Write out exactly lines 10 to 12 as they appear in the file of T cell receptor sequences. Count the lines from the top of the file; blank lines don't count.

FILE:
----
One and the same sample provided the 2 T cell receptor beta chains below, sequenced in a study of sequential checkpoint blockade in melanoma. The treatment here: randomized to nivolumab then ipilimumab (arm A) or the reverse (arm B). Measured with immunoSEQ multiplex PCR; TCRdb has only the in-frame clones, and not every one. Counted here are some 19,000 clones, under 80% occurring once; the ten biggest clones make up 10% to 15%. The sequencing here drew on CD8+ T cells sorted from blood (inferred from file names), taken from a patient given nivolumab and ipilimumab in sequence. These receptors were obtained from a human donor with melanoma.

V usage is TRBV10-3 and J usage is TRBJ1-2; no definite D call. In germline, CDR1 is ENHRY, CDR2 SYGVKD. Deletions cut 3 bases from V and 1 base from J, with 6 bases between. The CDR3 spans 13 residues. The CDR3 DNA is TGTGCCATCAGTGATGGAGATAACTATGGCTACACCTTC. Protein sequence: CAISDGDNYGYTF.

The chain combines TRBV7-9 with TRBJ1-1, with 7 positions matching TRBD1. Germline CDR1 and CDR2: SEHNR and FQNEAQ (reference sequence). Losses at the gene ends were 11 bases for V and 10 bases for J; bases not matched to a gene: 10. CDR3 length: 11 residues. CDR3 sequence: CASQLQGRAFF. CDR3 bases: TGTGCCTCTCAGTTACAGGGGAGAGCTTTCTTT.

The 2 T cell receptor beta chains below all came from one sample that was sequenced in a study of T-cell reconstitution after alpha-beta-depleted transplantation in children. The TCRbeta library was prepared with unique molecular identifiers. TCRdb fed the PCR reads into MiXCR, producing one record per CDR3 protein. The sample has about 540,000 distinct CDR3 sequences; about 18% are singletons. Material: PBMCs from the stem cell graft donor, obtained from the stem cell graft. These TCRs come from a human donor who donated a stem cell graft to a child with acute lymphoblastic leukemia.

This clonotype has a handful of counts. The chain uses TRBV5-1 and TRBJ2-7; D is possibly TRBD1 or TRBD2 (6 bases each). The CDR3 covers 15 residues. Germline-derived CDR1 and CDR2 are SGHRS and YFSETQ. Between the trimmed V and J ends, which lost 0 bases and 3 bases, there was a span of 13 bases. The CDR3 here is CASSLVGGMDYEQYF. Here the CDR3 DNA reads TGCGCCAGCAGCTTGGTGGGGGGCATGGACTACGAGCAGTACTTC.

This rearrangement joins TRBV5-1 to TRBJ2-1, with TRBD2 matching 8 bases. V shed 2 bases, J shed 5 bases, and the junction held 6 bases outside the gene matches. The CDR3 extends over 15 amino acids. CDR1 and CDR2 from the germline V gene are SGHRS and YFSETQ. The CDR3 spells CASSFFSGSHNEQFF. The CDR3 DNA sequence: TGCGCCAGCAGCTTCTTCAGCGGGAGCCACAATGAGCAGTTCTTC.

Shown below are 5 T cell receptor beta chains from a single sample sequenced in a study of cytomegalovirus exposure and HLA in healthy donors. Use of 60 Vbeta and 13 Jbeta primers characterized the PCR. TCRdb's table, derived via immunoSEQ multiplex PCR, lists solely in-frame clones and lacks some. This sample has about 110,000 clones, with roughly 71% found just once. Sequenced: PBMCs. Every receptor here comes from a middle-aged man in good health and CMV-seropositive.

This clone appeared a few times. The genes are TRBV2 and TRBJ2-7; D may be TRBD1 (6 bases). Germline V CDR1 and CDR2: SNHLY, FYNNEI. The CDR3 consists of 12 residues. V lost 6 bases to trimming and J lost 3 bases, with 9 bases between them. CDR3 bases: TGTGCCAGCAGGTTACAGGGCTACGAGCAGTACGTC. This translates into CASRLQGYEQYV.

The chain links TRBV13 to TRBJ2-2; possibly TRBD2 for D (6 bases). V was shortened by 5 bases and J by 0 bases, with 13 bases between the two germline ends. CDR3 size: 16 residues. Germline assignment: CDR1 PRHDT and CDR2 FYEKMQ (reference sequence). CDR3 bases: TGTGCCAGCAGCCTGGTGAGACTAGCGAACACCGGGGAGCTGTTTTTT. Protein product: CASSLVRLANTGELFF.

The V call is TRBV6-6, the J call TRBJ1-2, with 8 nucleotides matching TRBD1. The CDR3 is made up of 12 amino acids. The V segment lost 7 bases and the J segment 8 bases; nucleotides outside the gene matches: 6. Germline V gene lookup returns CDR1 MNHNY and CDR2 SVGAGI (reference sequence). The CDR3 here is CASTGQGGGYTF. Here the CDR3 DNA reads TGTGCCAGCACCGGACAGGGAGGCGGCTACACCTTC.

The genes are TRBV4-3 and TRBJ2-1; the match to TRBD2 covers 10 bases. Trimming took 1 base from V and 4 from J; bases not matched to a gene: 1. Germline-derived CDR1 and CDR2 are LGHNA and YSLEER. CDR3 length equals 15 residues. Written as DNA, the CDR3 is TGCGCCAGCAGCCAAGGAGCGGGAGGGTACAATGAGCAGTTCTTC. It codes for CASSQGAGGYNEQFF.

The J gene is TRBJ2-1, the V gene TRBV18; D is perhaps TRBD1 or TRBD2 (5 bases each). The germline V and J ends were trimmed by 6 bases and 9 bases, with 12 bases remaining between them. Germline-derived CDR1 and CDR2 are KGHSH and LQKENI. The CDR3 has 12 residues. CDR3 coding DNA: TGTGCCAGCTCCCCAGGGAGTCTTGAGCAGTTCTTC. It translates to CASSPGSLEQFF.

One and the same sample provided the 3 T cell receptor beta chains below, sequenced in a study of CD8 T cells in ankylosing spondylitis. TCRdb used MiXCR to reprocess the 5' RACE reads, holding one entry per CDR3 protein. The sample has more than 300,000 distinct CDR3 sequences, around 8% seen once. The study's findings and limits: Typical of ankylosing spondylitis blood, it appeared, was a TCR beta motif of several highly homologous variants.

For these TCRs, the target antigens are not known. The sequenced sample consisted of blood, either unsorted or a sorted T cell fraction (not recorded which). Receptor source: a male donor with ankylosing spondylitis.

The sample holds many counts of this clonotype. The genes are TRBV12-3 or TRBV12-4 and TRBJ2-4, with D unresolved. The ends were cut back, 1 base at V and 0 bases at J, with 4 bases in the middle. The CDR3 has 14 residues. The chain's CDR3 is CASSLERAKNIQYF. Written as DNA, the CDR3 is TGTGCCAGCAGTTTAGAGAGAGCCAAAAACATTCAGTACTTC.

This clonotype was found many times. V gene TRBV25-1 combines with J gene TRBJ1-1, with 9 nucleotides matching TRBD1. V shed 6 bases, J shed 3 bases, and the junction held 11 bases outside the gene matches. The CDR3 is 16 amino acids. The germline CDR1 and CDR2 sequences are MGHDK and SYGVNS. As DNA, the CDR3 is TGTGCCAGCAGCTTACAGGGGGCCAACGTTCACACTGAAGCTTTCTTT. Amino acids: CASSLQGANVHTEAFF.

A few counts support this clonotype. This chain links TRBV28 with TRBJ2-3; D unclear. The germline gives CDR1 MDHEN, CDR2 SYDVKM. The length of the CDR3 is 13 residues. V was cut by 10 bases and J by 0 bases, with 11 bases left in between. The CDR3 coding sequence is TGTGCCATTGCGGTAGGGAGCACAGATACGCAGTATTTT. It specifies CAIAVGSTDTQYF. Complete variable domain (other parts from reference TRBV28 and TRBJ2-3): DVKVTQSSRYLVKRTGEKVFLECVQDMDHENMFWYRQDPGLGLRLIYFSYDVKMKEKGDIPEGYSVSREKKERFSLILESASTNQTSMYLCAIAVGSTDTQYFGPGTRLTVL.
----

The V call is TRBV6-6, the J call TRBJ1-2, with 8 nucleotides matching TRBD1. The CDR3 is made up of 12 amino acids. The V segment lost 7 bases and the J segment 8 bases; nucleotides outside the gene matches: 6. Germline V gene lookup returns CDR1 MNHNY and CDR2 SVGAGI (reference sequence). The CDR3 here is CASTGQGGGYTF. Here the CDR3 DNA reads TGTGCCAGCACCGGACAGGGAGGCGGCTACACCTTC.

The genes are TRBV4-3 and TRBJ2-1; the match to TRBD2 covers 10 bases. Trimming took 1 base from V and 4 from J; bases not matched to a gene: 1. Germline-derived CDR1 and CDR2 are LGHNA and YSLEER. CDR3 length equals 15 residues. Written as DNA, the CDR3 is TGCGCCAGCAGCCAAGGAGCGGGAGGGTACAATGAGCAGTTCTTC. It codes for CASSQGAGGYNEQFF.

The J gene is TRBJ2-1, the V gene TRBV18; D is perhaps TRBD1 or TRBD2 (5 bases each). The germline V and J ends were trimmed by 6 bases and 9 bases, with 12 bases remaining between them. Germline-derived CDR1 and CDR2 are KGHSH and LQKENI. The CDR3 has 12 residues. CDR3 coding DNA: TGTGCCAGCTCCCCAGGGAGTCTTGAGCAGTTCTTC. It translates to CASSPGSLEQFF.